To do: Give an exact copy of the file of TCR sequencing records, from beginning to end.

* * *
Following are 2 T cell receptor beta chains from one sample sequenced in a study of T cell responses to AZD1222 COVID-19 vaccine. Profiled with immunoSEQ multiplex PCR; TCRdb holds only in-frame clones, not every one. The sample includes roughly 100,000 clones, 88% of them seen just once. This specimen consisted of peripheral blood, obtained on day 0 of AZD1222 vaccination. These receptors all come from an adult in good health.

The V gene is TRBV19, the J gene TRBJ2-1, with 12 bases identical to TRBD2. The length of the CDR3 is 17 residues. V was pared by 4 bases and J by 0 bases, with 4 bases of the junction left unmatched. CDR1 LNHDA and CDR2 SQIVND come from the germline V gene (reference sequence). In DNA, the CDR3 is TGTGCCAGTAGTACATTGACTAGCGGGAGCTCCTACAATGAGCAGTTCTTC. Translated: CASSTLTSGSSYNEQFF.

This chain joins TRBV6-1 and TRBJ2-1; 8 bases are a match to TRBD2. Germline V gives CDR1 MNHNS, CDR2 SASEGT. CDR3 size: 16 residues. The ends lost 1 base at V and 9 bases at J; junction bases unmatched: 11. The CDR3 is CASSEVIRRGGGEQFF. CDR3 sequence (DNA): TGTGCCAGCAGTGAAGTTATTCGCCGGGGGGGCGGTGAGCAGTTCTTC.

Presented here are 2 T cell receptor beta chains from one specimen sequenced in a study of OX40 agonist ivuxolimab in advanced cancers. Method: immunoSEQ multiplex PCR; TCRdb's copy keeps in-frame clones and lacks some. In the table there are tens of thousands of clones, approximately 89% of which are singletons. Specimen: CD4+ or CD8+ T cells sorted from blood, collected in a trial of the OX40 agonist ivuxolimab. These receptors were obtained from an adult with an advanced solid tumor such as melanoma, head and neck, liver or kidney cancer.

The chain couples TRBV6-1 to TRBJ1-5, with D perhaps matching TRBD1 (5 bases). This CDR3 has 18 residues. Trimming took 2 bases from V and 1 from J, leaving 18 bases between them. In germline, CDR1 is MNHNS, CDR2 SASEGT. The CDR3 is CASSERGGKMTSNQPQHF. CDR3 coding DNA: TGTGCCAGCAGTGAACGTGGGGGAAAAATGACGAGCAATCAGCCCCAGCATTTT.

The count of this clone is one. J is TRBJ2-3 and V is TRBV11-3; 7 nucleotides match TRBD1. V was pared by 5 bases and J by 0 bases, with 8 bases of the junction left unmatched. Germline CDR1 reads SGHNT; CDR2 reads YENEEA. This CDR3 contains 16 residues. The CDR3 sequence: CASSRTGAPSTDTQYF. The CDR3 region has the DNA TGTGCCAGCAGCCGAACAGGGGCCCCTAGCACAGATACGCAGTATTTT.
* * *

Following are 2 T cell receptor beta chains from one sample sequenced in a study of T cell responses to AZD1222 COVID-19 vaccine. Profiled with immunoSEQ multiplex PCR; TCRdb holds only in-frame clones, not every one. The sample includes roughly 100,000 clones, 88% of them seen just once. This specimen consisted of peripheral blood, obtained on day 0 of AZD1222 vaccination. These receptors all come from an adult in good health.

The V gene is TRBV19, the J gene TRBJ2-1, with 12 bases identical to TRBD2. The length of the CDR3 is 17 residues. V was pared by 4 bases and J by 0 bases, with 4 bases of the junction left unmatched. CDR1 LNHDA and CDR2 SQIVND come from the germline V gene (reference sequence). In DNA, the CDR3 is TGTGCCAGTAGTACATTGACTAGCGGGAGCTCCTACAATGAGCAGTTCTTC. Translated: CASSTLTSGSSYNEQFF.

This chain joins TRBV6-1 and TRBJ2-1; 8 bases are a match to TRBD2. Germline V gives CDR1 MNHNS, CDR2 SASEGT. CDR3 size: 16 residues. The ends lost 1 base at V and 9 bases at J; junction bases unmatched: 11. The CDR3 is CASSEVIRRGGGEQFF. CDR3 sequence (DNA): TGTGCCAGCAGTGAAGTTATTCGCCGGGGGGGCGGTGAGCAGTTCTTC.

Presented here are 2 T cell receptor beta chains from one specimen sequenced in a study of OX40 agonist ivuxolimab in advanced cancers. Method: immunoSEQ multiplex PCR; TCRdb's copy keeps in-frame clones and lacks some. In the table there are tens of thousands of clones, approximately 89% of which are singletons. Specimen: CD4+ or CD8+ T cells sorted from blood, collected in a trial of the OX40 agonist ivuxolimab. These receptors were obtained from an adult with an advanced solid tumor such as melanoma, head and neck, liver or kidney cancer.

The chain couples TRBV6-1 to TRBJ1-5, with D perhaps matching TRBD1 (5 bases). This CDR3 has 18 residues. Trimming took 2 bases from V and 1 from J, leaving 18 bases between them. In germline, CDR1 is MNHNS, CDR2 SASEGT. The CDR3 is CASSERGGKMTSNQPQHF. CDR3 coding DNA: TGTGCCAGCAGTGAACGTGGGGGAAAAATGACGAGCAATCAGCCCCAGCATTTT.

The count of this clone is one. J is TRBJ2-3 and V is TRBV11-3; 7 nucleotides match TRBD1. V was pared by 5 bases and J by 0 bases, with 8 bases of the junction left unmatched. Germline CDR1 reads SGHNT; CDR2 reads YENEEA. This CDR3 contains 16 residues. The CDR3 sequence: CASSRTGAPSTDTQYF. The CDR3 region has the DNA TGTGCCAGCAGCCGAACAGGGGCCCCTAGCACAGATACGCAGTATTTT.